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SUBJECT: Grenfell: Environmental science students learn about field course opportunities at the Bonne Bay Marine Station
DATE: March 4, 2009

            What better way for an environmental science student to spend the summer than in a small boat investigating the waters and shorelines of majestic Bonne Bay?
             Fiona Cuthbert, manager of Memorial University’s Bonne Bay Marine Station in Norris Point, was at Sir Wilfred Grenfell College recently to enlighten students on the opportunities that exist just a couple of hours away from the Corner Brook campus.
             “Environmental science students need to satisfy field course requirements for their degrees,” said Ms. Cuthbert. “These field courses are offered at the Bonne Bay Marine Station by the Biology Department on the St. John’s campus. The courses are specifically designed for the station, and can’t be completed at any other Memorial University location.”
              Five undergraduate field courses in marine biology are offered at the Bonne Bay Marine Station during the spring/summer semester, with additional courses being offered during the fall/winter semesters. Spring/summer courses include Marine Principles and Techniques; Estuarine Fish Ecology; Biology of Boreal and Arctic Seaweeds; Experimental Marine Ecology of Newfoundland Waters; and Marine Mammals.
               The Bonne Bay area provides unique opportunities to learn marine science because of the unequaled diversity of habitat, marine plants, fish and invertebrates that exist on the station’s doorstep. This diversity cannot be matched anywhere else in northeastern North America. Courses are designed to maximize the unique natural laboratories of the ocean and adjacent lands.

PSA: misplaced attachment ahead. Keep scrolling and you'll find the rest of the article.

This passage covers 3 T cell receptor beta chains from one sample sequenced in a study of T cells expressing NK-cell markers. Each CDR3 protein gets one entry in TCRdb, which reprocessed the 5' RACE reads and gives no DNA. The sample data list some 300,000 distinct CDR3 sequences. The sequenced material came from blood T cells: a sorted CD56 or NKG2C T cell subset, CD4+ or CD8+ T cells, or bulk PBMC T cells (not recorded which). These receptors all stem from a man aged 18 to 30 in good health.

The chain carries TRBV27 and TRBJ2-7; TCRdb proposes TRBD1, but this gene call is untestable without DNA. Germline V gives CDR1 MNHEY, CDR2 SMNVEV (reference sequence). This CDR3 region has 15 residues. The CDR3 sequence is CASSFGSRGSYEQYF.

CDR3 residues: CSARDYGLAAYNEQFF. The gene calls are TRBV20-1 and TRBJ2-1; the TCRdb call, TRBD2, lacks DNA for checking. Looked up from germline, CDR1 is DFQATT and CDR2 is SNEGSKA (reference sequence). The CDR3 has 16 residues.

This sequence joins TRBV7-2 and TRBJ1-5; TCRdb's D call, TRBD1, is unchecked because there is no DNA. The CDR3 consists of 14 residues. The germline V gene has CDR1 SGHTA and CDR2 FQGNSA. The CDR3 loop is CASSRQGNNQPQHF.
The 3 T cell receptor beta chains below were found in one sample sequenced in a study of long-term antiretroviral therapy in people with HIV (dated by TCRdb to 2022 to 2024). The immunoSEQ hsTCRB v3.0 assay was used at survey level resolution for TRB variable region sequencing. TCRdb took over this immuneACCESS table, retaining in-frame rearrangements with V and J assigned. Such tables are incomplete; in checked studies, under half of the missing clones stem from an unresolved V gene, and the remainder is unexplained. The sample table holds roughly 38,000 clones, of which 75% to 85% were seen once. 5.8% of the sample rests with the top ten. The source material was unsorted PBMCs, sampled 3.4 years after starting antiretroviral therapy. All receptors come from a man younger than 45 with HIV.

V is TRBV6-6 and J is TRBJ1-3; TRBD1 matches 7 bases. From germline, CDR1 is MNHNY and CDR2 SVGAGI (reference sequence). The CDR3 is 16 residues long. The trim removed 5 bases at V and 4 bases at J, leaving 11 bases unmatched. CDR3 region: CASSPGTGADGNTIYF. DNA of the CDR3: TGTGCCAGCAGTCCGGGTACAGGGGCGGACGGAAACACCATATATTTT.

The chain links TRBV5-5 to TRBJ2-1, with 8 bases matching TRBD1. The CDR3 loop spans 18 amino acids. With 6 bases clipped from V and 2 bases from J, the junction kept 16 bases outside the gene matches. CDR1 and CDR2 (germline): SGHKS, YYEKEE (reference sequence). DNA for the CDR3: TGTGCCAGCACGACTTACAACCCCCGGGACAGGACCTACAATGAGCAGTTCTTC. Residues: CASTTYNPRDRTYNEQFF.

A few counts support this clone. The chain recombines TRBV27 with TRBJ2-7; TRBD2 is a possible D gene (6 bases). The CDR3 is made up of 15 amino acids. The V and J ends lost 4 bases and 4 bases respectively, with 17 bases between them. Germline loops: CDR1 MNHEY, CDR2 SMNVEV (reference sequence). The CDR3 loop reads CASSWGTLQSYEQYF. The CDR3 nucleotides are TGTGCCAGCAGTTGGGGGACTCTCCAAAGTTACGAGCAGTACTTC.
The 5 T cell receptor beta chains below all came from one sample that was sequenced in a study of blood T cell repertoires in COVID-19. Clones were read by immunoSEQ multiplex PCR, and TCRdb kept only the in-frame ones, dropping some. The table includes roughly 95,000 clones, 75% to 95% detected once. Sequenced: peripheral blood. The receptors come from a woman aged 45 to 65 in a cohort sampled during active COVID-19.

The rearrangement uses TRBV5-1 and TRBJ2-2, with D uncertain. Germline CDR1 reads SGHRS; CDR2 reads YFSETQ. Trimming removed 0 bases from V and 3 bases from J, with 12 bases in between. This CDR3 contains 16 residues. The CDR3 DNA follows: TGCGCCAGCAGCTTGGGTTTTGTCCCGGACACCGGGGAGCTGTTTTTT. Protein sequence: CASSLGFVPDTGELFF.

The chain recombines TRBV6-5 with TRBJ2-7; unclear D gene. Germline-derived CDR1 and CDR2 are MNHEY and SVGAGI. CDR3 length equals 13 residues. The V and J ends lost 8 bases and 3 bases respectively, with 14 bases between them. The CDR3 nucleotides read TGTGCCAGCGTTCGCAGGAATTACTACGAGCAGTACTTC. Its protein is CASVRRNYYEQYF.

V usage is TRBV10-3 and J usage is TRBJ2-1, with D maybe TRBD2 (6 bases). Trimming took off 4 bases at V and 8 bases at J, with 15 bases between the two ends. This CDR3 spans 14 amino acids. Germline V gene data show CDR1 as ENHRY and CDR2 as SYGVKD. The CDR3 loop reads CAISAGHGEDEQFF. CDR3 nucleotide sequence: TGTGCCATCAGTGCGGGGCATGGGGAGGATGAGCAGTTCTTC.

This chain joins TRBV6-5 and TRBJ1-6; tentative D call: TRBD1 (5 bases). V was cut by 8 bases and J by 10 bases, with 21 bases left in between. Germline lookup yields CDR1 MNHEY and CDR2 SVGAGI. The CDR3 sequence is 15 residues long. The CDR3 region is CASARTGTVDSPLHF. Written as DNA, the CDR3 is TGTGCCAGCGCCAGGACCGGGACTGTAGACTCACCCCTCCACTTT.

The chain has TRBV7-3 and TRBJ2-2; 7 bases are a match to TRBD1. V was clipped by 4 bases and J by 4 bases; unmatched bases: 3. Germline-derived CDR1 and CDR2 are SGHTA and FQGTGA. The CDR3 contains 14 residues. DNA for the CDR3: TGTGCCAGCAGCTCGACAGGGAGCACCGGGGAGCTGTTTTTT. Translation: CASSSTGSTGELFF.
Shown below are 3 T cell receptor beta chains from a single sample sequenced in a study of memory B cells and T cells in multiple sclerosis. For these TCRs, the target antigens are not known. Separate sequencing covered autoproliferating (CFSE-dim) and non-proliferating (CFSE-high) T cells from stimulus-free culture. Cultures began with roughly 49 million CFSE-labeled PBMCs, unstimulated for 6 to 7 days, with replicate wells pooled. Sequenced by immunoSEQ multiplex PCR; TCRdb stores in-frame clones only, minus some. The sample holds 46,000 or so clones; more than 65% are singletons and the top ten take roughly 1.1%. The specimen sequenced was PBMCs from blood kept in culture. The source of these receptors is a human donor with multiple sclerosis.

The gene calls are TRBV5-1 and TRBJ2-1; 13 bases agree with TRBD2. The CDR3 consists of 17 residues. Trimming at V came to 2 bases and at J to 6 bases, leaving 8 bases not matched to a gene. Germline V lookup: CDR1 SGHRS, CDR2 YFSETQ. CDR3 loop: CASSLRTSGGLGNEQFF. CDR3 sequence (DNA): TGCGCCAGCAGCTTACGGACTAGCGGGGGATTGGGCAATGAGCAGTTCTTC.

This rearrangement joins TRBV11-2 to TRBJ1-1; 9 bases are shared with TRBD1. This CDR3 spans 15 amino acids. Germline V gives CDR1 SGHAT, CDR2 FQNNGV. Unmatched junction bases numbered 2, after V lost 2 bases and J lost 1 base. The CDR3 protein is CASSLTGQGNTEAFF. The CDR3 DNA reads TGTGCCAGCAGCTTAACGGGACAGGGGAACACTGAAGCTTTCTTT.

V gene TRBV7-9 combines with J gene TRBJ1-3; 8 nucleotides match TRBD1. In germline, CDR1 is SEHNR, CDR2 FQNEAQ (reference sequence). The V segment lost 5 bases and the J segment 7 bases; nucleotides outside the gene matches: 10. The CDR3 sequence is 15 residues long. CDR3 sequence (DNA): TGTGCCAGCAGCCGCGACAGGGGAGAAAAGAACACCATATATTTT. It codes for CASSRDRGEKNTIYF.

Students will use small boats to access various habitats, to learn sampling techniques and to develop practical skills. Students are encouraged to use small boats to increase their experience as safe boat handlers. The station provides basic theoretical and practical boating instruction so that students can comply with Canadian Coast Guard standards. 
                Bonne Bay is also a world-class site for diving. Kelp beds, "bottomless" walls, arctic coral reefs and shoals of fish are only a sample of the many beautiful underwater attractions. Students who wish to dive as part of their academic program must contact Dr. Bob Hooper of Memorial’s Biology Department to ensure they satisfy Memorial’s criteria for scientific diving. Scuba tanks, weight belts, buoyancy compensators and regulators are available for use by qualified students.
                Many of the students who take field courses in Bonne Bay go on to choose careers in marine and environmental science, or do further research as Graduate students. Students are also offered a chance to use their knowledge of the Bonne Bay area as Marine Education Interpreters with the station’s public program.
                “The field courses we offer are an opportunity for students to get out of classrooms and into the outdoors,” said Ms. Cuthbert. “It’s the ultimate environmental experience – outdoors, in boats, collecting live samples. Everything we have is alive – you won’t find any bottles of pickled organisms in our labs.”

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